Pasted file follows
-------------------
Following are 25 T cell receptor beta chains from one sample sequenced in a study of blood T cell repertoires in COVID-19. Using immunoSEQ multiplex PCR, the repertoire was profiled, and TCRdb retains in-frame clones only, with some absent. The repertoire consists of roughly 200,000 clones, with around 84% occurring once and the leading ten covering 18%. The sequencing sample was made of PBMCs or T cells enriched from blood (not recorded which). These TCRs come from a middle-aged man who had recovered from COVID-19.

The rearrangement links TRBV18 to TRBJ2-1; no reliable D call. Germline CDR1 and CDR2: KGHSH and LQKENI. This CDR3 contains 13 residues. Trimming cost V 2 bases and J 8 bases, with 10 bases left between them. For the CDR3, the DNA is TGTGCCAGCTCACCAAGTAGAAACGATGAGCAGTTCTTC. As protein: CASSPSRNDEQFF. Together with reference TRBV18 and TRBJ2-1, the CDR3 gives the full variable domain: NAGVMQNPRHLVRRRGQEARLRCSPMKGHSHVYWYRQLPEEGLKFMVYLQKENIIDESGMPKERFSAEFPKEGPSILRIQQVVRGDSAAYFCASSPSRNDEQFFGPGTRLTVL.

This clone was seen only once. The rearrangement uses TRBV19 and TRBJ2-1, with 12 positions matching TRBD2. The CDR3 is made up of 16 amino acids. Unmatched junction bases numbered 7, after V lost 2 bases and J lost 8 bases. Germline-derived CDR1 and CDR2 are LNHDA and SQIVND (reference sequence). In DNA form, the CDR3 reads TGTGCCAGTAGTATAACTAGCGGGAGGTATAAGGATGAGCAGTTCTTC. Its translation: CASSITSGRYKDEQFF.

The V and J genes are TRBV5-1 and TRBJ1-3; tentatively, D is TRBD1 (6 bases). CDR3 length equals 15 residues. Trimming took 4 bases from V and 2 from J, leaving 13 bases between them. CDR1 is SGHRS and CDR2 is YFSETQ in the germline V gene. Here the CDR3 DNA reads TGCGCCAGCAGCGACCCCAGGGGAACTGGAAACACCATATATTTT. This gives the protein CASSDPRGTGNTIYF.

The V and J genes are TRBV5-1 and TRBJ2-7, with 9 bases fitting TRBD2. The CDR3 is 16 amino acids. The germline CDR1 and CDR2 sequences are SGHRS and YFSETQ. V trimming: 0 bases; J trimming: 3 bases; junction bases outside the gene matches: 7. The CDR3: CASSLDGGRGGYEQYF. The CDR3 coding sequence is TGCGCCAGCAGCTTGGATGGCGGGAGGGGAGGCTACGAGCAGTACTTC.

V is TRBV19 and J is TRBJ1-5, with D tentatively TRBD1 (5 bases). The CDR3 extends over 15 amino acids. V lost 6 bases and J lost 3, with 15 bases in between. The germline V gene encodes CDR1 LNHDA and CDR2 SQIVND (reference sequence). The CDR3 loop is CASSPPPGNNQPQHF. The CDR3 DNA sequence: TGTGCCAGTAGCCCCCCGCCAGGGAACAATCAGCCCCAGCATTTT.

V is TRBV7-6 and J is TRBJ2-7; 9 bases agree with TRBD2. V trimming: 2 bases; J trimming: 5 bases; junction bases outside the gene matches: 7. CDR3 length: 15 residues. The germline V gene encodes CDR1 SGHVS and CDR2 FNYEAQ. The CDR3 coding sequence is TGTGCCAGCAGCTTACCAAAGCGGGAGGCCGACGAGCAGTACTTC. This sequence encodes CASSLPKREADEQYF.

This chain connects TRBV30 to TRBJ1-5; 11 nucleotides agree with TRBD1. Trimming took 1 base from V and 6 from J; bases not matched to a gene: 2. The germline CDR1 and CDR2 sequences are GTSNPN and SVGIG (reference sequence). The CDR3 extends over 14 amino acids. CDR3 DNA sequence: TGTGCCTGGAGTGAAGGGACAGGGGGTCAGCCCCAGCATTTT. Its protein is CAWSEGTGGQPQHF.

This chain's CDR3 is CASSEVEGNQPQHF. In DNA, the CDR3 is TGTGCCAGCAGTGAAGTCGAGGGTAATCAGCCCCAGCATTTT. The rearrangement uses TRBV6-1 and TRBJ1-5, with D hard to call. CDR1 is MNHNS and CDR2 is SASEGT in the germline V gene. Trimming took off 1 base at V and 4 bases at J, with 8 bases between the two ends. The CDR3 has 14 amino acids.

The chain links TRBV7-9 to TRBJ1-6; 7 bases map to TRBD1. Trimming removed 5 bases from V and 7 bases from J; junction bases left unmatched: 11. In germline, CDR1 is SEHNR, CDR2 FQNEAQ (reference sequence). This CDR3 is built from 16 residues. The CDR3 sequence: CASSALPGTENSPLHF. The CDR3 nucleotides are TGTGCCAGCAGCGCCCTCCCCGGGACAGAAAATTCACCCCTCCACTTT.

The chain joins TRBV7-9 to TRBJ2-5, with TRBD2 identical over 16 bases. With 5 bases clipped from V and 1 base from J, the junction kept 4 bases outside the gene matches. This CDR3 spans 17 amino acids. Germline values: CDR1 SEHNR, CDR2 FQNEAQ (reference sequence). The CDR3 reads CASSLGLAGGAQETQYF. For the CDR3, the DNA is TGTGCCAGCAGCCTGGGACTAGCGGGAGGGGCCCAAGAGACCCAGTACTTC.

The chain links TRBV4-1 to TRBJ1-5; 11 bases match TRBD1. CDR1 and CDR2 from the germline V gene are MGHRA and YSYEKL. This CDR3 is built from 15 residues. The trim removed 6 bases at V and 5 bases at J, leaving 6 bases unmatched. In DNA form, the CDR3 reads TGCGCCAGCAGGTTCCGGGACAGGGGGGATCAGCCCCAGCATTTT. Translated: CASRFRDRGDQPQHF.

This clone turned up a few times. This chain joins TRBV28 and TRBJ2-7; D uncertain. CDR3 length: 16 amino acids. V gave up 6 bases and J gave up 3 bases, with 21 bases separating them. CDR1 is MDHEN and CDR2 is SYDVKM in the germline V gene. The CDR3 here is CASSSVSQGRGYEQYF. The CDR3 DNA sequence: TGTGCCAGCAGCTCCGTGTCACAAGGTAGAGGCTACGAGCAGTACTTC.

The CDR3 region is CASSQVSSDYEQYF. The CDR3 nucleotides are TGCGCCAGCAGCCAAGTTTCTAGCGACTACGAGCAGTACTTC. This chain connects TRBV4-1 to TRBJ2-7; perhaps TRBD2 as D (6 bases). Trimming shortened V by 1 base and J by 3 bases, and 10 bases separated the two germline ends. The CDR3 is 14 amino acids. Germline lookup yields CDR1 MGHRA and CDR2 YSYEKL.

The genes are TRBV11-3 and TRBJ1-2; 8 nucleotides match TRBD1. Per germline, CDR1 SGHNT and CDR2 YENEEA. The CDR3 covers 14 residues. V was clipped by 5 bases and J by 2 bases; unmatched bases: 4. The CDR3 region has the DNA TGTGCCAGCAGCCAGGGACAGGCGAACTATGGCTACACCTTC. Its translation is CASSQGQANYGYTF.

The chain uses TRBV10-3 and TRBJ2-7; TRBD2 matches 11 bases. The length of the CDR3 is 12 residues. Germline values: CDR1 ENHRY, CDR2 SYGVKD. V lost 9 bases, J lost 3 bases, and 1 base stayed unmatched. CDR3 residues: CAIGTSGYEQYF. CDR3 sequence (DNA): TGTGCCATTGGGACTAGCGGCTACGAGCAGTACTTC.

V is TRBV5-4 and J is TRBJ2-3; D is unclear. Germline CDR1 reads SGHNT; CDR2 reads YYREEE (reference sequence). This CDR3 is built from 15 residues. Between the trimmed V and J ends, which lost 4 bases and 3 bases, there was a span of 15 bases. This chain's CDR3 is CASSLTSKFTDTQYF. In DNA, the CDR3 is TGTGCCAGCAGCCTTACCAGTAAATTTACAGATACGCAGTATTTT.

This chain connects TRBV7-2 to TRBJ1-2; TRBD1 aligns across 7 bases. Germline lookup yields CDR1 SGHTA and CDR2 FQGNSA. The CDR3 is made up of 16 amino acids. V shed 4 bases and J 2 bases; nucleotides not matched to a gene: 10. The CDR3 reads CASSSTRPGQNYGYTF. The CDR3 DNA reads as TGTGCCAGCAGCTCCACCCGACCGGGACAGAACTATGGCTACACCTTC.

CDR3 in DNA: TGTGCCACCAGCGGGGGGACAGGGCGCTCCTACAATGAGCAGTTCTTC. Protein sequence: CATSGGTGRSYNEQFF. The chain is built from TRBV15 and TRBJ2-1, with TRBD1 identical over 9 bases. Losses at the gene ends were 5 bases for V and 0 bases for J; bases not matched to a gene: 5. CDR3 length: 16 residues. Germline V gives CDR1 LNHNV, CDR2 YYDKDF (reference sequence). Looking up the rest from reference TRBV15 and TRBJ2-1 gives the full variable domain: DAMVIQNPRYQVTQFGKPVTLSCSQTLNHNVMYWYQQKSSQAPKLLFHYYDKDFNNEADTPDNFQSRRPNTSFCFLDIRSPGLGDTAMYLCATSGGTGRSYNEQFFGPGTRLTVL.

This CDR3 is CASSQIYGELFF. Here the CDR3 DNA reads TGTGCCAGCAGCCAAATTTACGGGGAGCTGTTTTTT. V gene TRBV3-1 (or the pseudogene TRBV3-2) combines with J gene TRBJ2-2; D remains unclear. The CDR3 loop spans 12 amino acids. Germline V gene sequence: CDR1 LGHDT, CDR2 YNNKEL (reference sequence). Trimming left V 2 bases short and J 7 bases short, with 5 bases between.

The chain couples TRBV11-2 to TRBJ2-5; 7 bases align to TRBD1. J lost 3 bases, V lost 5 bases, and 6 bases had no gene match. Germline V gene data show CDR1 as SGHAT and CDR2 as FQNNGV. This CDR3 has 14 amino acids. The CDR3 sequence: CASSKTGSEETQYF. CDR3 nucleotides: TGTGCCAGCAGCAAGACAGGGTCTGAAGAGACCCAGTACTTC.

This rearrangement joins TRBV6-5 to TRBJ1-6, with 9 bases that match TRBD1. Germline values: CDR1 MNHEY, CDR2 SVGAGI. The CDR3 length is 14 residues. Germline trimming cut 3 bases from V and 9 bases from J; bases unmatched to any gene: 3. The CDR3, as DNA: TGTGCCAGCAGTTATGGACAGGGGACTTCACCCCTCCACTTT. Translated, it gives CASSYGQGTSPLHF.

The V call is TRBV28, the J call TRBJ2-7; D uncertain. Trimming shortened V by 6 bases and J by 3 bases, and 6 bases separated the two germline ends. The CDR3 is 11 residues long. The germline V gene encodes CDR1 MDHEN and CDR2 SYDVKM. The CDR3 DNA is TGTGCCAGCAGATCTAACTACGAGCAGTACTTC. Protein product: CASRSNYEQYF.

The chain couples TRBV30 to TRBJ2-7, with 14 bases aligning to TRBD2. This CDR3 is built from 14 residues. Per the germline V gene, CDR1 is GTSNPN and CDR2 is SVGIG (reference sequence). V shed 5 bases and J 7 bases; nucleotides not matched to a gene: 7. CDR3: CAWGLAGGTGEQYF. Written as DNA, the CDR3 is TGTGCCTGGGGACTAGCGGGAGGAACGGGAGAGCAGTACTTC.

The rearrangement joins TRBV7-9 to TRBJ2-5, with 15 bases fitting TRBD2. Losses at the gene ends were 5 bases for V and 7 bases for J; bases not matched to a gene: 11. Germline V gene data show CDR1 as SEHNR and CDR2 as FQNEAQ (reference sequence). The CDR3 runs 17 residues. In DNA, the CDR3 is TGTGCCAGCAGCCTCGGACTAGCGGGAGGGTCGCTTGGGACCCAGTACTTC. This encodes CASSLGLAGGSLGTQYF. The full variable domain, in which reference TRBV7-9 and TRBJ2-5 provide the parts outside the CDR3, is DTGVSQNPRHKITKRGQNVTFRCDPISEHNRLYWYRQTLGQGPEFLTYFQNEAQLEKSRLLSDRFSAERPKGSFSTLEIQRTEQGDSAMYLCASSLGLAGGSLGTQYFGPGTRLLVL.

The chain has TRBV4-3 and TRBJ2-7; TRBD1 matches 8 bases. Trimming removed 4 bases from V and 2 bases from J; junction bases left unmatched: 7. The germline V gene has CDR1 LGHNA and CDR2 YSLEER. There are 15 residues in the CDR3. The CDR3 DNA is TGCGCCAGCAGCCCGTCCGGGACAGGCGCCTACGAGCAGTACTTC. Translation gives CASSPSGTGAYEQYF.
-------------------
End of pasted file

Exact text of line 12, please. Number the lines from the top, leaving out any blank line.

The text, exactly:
The chain links TRBV4-1 to TRBJ1-5; 11 bases match TRBD1. CDR1 and CDR2 from the germline V gene are MGHRA and YSYEKL. This CDR3 is built from 15 residues. The trim removed 6 bases at V and 5 bases at J, leaving 6 bases unmatched. In DNA form, the CDR3 reads TGCGCCAGCAGGTTCCGGGACAGGGGGGATCAGCCCCAGCATTTT. Translated: CASRFRDRGDQPQHF.